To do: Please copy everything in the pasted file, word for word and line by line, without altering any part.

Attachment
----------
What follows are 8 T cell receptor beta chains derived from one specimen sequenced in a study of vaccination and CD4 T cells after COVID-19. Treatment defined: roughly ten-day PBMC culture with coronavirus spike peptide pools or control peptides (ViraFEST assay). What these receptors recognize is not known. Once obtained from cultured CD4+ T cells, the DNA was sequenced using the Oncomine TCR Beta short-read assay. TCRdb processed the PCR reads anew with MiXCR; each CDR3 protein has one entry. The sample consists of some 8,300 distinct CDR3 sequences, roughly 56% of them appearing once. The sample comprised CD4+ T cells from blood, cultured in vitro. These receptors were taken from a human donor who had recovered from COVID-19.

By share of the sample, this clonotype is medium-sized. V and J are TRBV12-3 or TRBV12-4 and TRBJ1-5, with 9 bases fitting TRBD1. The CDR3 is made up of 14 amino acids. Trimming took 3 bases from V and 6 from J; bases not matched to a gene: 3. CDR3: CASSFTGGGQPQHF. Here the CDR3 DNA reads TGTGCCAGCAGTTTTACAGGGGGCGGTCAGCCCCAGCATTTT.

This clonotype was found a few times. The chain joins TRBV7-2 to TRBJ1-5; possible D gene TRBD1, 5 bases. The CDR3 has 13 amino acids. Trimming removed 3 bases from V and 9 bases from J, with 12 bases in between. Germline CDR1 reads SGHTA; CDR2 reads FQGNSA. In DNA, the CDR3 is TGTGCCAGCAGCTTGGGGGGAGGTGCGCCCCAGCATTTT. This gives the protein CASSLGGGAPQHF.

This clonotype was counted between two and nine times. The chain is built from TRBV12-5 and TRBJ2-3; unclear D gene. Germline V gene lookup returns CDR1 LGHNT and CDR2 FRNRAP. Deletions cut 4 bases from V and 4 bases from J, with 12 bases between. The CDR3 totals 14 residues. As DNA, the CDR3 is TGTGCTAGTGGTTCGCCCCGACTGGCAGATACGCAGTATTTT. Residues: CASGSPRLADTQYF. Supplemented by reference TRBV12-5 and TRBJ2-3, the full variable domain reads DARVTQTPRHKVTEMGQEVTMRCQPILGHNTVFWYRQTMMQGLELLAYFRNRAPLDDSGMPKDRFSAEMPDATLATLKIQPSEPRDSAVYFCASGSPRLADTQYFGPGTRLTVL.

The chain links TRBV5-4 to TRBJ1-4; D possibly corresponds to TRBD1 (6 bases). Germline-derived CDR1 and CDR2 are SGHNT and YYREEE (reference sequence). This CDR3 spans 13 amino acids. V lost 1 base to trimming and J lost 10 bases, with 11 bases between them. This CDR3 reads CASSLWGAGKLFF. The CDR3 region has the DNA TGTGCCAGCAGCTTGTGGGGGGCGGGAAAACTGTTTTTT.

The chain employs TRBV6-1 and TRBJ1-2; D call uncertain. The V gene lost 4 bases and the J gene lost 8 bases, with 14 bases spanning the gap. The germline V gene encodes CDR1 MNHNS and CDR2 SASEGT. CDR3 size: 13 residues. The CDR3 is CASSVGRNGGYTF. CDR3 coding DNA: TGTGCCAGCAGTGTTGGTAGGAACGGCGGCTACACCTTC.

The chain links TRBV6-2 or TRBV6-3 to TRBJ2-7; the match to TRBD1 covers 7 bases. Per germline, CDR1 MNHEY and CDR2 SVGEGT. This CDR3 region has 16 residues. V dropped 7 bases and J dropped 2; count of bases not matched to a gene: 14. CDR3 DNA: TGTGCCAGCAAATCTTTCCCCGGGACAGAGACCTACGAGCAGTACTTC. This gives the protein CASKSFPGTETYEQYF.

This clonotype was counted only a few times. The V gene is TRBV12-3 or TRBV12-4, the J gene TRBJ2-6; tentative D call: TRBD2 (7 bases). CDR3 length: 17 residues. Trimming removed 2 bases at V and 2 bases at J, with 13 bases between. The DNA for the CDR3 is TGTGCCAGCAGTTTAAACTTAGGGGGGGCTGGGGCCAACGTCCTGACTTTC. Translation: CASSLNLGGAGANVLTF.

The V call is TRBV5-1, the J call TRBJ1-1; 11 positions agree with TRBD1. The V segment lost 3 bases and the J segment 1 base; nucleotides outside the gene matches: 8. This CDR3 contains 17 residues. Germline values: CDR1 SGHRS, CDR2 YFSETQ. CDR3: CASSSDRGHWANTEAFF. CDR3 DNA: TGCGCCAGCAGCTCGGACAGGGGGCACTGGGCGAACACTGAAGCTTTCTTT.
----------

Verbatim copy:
What follows are 8 T cell receptor beta chains derived from one specimen sequenced in a study of vaccination and CD4 T cells after COVID-19. Treatment defined: roughly ten-day PBMC culture with coronavirus spike peptide pools or control peptides (ViraFEST assay). What these receptors recognize is not known. Once obtained from cultured CD4+ T cells, the DNA was sequenced using the Oncomine TCR Beta short-read assay. TCRdb processed the PCR reads anew with MiXCR; each CDR3 protein has one entry. The sample consists of some 8,300 distinct CDR3 sequences, roughly 56% of them appearing once. The sample comprised CD4+ T cells from blood, cultured in vitro. These receptors were taken from a human donor who had recovered from COVID-19.

By share of the sample, this clonotype is medium-sized. V and J are TRBV12-3 or TRBV12-4 and TRBJ1-5, with 9 bases fitting TRBD1. The CDR3 is made up of 14 amino acids. Trimming took 3 bases from V and 6 from J; bases not matched to a gene: 3. CDR3: CASSFTGGGQPQHF. Here the CDR3 DNA reads TGTGCCAGCAGTTTTACAGGGGGCGGTCAGCCCCAGCATTTT.

This clonotype was found a few times. The chain joins TRBV7-2 to TRBJ1-5; possible D gene TRBD1, 5 bases. The CDR3 has 13 amino acids. Trimming removed 3 bases from V and 9 bases from J, with 12 bases in between. Germline CDR1 reads SGHTA; CDR2 reads FQGNSA. In DNA, the CDR3 is TGTGCCAGCAGCTTGGGGGGAGGTGCGCCCCAGCATTTT. This gives the protein CASSLGGGAPQHF.

This clonotype was counted between two and nine times. The chain is built from TRBV12-5 and TRBJ2-3; unclear D gene. Germline V gene lookup returns CDR1 LGHNT and CDR2 FRNRAP. Deletions cut 4 bases from V and 4 bases from J, with 12 bases between. The CDR3 totals 14 residues. As DNA, the CDR3 is TGTGCTAGTGGTTCGCCCCGACTGGCAGATACGCAGTATTTT. Residues: CASGSPRLADTQYF. Supplemented by reference TRBV12-5 and TRBJ2-3, the full variable domain reads DARVTQTPRHKVTEMGQEVTMRCQPILGHNTVFWYRQTMMQGLELLAYFRNRAPLDDSGMPKDRFSAEMPDATLATLKIQPSEPRDSAVYFCASGSPRLADTQYFGPGTRLTVL.

The chain links TRBV5-4 to TRBJ1-4; D possibly corresponds to TRBD1 (6 bases). Germline-derived CDR1 and CDR2 are SGHNT and YYREEE (reference sequence). This CDR3 spans 13 amino acids. V lost 1 base to trimming and J lost 10 bases, with 11 bases between them. This CDR3 reads CASSLWGAGKLFF. The CDR3 region has the DNA TGTGCCAGCAGCTTGTGGGGGGCGGGAAAACTGTTTTTT.

The chain employs TRBV6-1 and TRBJ1-2; D call uncertain. The V gene lost 4 bases and the J gene lost 8 bases, with 14 bases spanning the gap. The germline V gene encodes CDR1 MNHNS and CDR2 SASEGT. CDR3 size: 13 residues. The CDR3 is CASSVGRNGGYTF. CDR3 coding DNA: TGTGCCAGCAGTGTTGGTAGGAACGGCGGCTACACCTTC.

The chain links TRBV6-2 or TRBV6-3 to TRBJ2-7; the match to TRBD1 covers 7 bases. Per germline, CDR1 MNHEY and CDR2 SVGEGT. This CDR3 region has 16 residues. V dropped 7 bases and J dropped 2; count of bases not matched to a gene: 14. CDR3 DNA: TGTGCCAGCAAATCTTTCCCCGGGACAGAGACCTACGAGCAGTACTTC. This gives the protein CASKSFPGTETYEQYF.

This clonotype was counted only a few times. The V gene is TRBV12-3 or TRBV12-4, the J gene TRBJ2-6; tentative D call: TRBD2 (7 bases). CDR3 length: 17 residues. Trimming removed 2 bases at V and 2 bases at J, with 13 bases between. The DNA for the CDR3 is TGTGCCAGCAGTTTAAACTTAGGGGGGGCTGGGGCCAACGTCCTGACTTTC. Translation: CASSLNLGGAGANVLTF.

The V call is TRBV5-1, the J call TRBJ1-1; 11 positions agree with TRBD1. The V segment lost 3 bases and the J segment 1 base; nucleotides outside the gene matches: 8. This CDR3 contains 17 residues. Germline values: CDR1 SGHRS, CDR2 YFSETQ. CDR3: CASSSDRGHWANTEAFF. CDR3 DNA: TGCGCCAGCAGCTCGGACAGGGGGCACTGGGCGAACACTGAAGCTTTCTTT.